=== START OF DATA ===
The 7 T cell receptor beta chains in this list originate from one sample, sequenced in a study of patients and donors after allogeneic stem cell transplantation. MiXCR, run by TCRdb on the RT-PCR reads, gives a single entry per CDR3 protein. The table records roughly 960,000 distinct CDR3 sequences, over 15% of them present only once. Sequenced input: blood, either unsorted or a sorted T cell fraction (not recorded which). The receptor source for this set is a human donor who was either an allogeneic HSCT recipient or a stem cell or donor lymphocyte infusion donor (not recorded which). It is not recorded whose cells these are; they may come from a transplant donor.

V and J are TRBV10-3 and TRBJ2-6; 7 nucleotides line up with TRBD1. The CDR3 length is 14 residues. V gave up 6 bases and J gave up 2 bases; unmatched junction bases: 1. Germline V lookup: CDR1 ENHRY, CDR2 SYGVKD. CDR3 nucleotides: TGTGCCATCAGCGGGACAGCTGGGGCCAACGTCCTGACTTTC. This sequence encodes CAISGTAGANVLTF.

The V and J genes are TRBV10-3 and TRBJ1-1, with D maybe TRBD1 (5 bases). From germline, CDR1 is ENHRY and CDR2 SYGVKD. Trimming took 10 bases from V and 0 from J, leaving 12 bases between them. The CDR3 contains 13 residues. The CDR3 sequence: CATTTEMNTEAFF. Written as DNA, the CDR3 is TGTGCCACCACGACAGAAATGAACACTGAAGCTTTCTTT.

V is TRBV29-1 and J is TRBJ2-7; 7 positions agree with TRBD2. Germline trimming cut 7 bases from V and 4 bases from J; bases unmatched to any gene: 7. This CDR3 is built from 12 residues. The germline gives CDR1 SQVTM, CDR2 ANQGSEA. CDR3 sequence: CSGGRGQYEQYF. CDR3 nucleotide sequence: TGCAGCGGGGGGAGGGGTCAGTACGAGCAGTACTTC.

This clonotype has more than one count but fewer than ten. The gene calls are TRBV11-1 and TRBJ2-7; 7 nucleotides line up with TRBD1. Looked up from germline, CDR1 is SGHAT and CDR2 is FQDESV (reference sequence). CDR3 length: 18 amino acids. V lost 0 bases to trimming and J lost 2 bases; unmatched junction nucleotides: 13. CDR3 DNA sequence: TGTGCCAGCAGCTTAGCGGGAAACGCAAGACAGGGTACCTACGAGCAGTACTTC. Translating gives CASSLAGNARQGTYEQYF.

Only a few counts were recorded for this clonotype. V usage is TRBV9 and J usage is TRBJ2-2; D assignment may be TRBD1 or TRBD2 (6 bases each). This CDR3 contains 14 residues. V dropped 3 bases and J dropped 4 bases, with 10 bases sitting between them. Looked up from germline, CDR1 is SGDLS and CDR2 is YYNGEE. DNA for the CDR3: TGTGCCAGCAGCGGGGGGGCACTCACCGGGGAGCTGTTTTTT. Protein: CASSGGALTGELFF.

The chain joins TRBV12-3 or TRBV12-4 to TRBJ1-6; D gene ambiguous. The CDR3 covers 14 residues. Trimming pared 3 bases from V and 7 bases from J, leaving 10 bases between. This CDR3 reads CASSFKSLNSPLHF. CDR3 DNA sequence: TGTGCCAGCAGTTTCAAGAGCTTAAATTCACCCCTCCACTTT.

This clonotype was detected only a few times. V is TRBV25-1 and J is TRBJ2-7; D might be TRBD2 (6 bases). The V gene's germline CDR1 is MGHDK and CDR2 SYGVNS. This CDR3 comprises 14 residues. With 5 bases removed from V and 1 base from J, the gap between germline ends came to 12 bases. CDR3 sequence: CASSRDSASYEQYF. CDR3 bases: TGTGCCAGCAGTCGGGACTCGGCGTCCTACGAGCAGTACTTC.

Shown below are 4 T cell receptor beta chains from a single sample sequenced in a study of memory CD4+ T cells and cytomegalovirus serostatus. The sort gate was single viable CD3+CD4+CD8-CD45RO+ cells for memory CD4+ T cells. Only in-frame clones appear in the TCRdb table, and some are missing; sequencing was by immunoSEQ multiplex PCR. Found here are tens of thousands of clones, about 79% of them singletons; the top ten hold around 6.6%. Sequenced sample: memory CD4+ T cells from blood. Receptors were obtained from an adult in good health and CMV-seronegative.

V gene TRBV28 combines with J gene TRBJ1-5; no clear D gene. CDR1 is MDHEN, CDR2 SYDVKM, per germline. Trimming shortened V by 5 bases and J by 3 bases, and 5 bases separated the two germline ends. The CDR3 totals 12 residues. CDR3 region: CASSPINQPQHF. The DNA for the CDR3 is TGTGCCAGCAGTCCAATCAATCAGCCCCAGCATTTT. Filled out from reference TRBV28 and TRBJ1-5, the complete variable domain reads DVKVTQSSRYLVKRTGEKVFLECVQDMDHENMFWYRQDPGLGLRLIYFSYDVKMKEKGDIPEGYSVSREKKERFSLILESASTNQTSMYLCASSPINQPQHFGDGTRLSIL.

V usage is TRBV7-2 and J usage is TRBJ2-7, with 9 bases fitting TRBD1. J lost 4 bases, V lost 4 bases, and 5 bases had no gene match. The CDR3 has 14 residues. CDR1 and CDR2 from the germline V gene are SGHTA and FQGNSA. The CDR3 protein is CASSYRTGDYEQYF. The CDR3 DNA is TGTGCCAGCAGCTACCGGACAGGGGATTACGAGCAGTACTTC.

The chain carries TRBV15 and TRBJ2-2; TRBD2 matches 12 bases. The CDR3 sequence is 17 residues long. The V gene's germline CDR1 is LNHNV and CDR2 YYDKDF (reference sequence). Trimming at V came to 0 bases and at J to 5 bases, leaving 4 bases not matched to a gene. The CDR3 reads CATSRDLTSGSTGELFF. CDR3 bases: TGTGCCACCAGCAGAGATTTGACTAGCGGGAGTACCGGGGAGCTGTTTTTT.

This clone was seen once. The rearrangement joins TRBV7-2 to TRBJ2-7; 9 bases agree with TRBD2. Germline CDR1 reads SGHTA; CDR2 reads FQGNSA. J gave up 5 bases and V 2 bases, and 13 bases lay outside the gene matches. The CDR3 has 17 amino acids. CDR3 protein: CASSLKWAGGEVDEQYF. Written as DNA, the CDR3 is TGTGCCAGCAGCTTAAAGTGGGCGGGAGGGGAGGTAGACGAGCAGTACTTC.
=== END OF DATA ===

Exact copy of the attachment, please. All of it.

The 7 T cell receptor beta chains in this list originate from one sample, sequenced in a study of patients and donors after allogeneic stem cell transplantation. MiXCR, run by TCRdb on the RT-PCR reads, gives a single entry per CDR3 protein. The table records roughly 960,000 distinct CDR3 sequences, over 15% of them present only once. Sequenced input: blood, either unsorted or a sorted T cell fraction (not recorded which). The receptor source for this set is a human donor who was either an allogeneic HSCT recipient or a stem cell or donor lymphocyte infusion donor (not recorded which). It is not recorded whose cells these are; they may come from a transplant donor.

V and J are TRBV10-3 and TRBJ2-6; 7 nucleotides line up with TRBD1. The CDR3 length is 14 residues. V gave up 6 bases and J gave up 2 bases; unmatched junction bases: 1. Germline V lookup: CDR1 ENHRY, CDR2 SYGVKD. CDR3 nucleotides: TGTGCCATCAGCGGGACAGCTGGGGCCAACGTCCTGACTTTC. This sequence encodes CAISGTAGANVLTF.

The V and J genes are TRBV10-3 and TRBJ1-1, with D maybe TRBD1 (5 bases). From germline, CDR1 is ENHRY and CDR2 SYGVKD. Trimming took 10 bases from V and 0 from J, leaving 12 bases between them. The CDR3 contains 13 residues. The CDR3 sequence: CATTTEMNTEAFF. Written as DNA, the CDR3 is TGTGCCACCACGACAGAAATGAACACTGAAGCTTTCTTT.

V is TRBV29-1 and J is TRBJ2-7; 7 positions agree with TRBD2. Germline trimming cut 7 bases from V and 4 bases from J; bases unmatched to any gene: 7. This CDR3 is built from 12 residues. The germline gives CDR1 SQVTM, CDR2 ANQGSEA. CDR3 sequence: CSGGRGQYEQYF. CDR3 nucleotide sequence: TGCAGCGGGGGGAGGGGTCAGTACGAGCAGTACTTC.

This clonotype has more than one count but fewer than ten. The gene calls are TRBV11-1 and TRBJ2-7; 7 nucleotides line up with TRBD1. Looked up from germline, CDR1 is SGHAT and CDR2 is FQDESV (reference sequence). CDR3 length: 18 amino acids. V lost 0 bases to trimming and J lost 2 bases; unmatched junction nucleotides: 13. CDR3 DNA sequence: TGTGCCAGCAGCTTAGCGGGAAACGCAAGACAGGGTACCTACGAGCAGTACTTC. Translating gives CASSLAGNARQGTYEQYF.

Only a few counts were recorded for this clonotype. V usage is TRBV9 and J usage is TRBJ2-2; D assignment may be TRBD1 or TRBD2 (6 bases each). This CDR3 contains 14 residues. V dropped 3 bases and J dropped 4 bases, with 10 bases sitting between them. Looked up from germline, CDR1 is SGDLS and CDR2 is YYNGEE. DNA for the CDR3: TGTGCCAGCAGCGGGGGGGCACTCACCGGGGAGCTGTTTTTT. Protein: CASSGGALTGELFF.

The chain joins TRBV12-3 or TRBV12-4 to TRBJ1-6; D gene ambiguous. The CDR3 covers 14 residues. Trimming pared 3 bases from V and 7 bases from J, leaving 10 bases between. This CDR3 reads CASSFKSLNSPLHF. CDR3 DNA sequence: TGTGCCAGCAGTTTCAAGAGCTTAAATTCACCCCTCCACTTT.

This clonotype was detected only a few times. V is TRBV25-1 and J is TRBJ2-7; D might be TRBD2 (6 bases). The V gene's germline CDR1 is MGHDK and CDR2 SYGVNS. This CDR3 comprises 14 residues. With 5 bases removed from V and 1 base from J, the gap between germline ends came to 12 bases. CDR3 sequence: CASSRDSASYEQYF. CDR3 bases: TGTGCCAGCAGTCGGGACTCGGCGTCCTACGAGCAGTACTTC.

Shown below are 4 T cell receptor beta chains from a single sample sequenced in a study of memory CD4+ T cells and cytomegalovirus serostatus. The sort gate was single viable CD3+CD4+CD8-CD45RO+ cells for memory CD4+ T cells. Only in-frame clones appear in the TCRdb table, and some are missing; sequencing was by immunoSEQ multiplex PCR. Found here are tens of thousands of clones, about 79% of them singletons; the top ten hold around 6.6%. Sequenced sample: memory CD4+ T cells from blood. Receptors were obtained from an adult in good health and CMV-seronegative.

V gene TRBV28 combines with J gene TRBJ1-5; no clear D gene. CDR1 is MDHEN, CDR2 SYDVKM, per germline. Trimming shortened V by 5 bases and J by 3 bases, and 5 bases separated the two germline ends. The CDR3 totals 12 residues. CDR3 region: CASSPINQPQHF. The DNA for the CDR3 is TGTGCCAGCAGTCCAATCAATCAGCCCCAGCATTTT. Filled out from reference TRBV28 and TRBJ1-5, the complete variable domain reads DVKVTQSSRYLVKRTGEKVFLECVQDMDHENMFWYRQDPGLGLRLIYFSYDVKMKEKGDIPEGYSVSREKKERFSLILESASTNQTSMYLCASSPINQPQHFGDGTRLSIL.

V usage is TRBV7-2 and J usage is TRBJ2-7, with 9 bases fitting TRBD1. J lost 4 bases, V lost 4 bases, and 5 bases had no gene match. The CDR3 has 14 residues. CDR1 and CDR2 from the germline V gene are SGHTA and FQGNSA. The CDR3 protein is CASSYRTGDYEQYF. The CDR3 DNA is TGTGCCAGCAGCTACCGGACAGGGGATTACGAGCAGTACTTC.

The chain carries TRBV15 and TRBJ2-2; TRBD2 matches 12 bases. The CDR3 sequence is 17 residues long. The V gene's germline CDR1 is LNHNV and CDR2 YYDKDF (reference sequence). Trimming at V came to 0 bases and at J to 5 bases, leaving 4 bases not matched to a gene. The CDR3 reads CATSRDLTSGSTGELFF. CDR3 bases: TGTGCCACCAGCAGAGATTTGACTAGCGGGAGTACCGGGGAGCTGTTTTTT.

This clone was seen once. The rearrangement joins TRBV7-2 to TRBJ2-7; 9 bases agree with TRBD2. Germline CDR1 reads SGHTA; CDR2 reads FQGNSA. J gave up 5 bases and V 2 bases, and 13 bases lay outside the gene matches. The CDR3 has 17 amino acids. CDR3 protein: CASSLKWAGGEVDEQYF. Written as DNA, the CDR3 is TGTGCCAGCAGCTTAAAGTGGGCGGGAGGGGAGGTAGACGAGCAGTACTTC.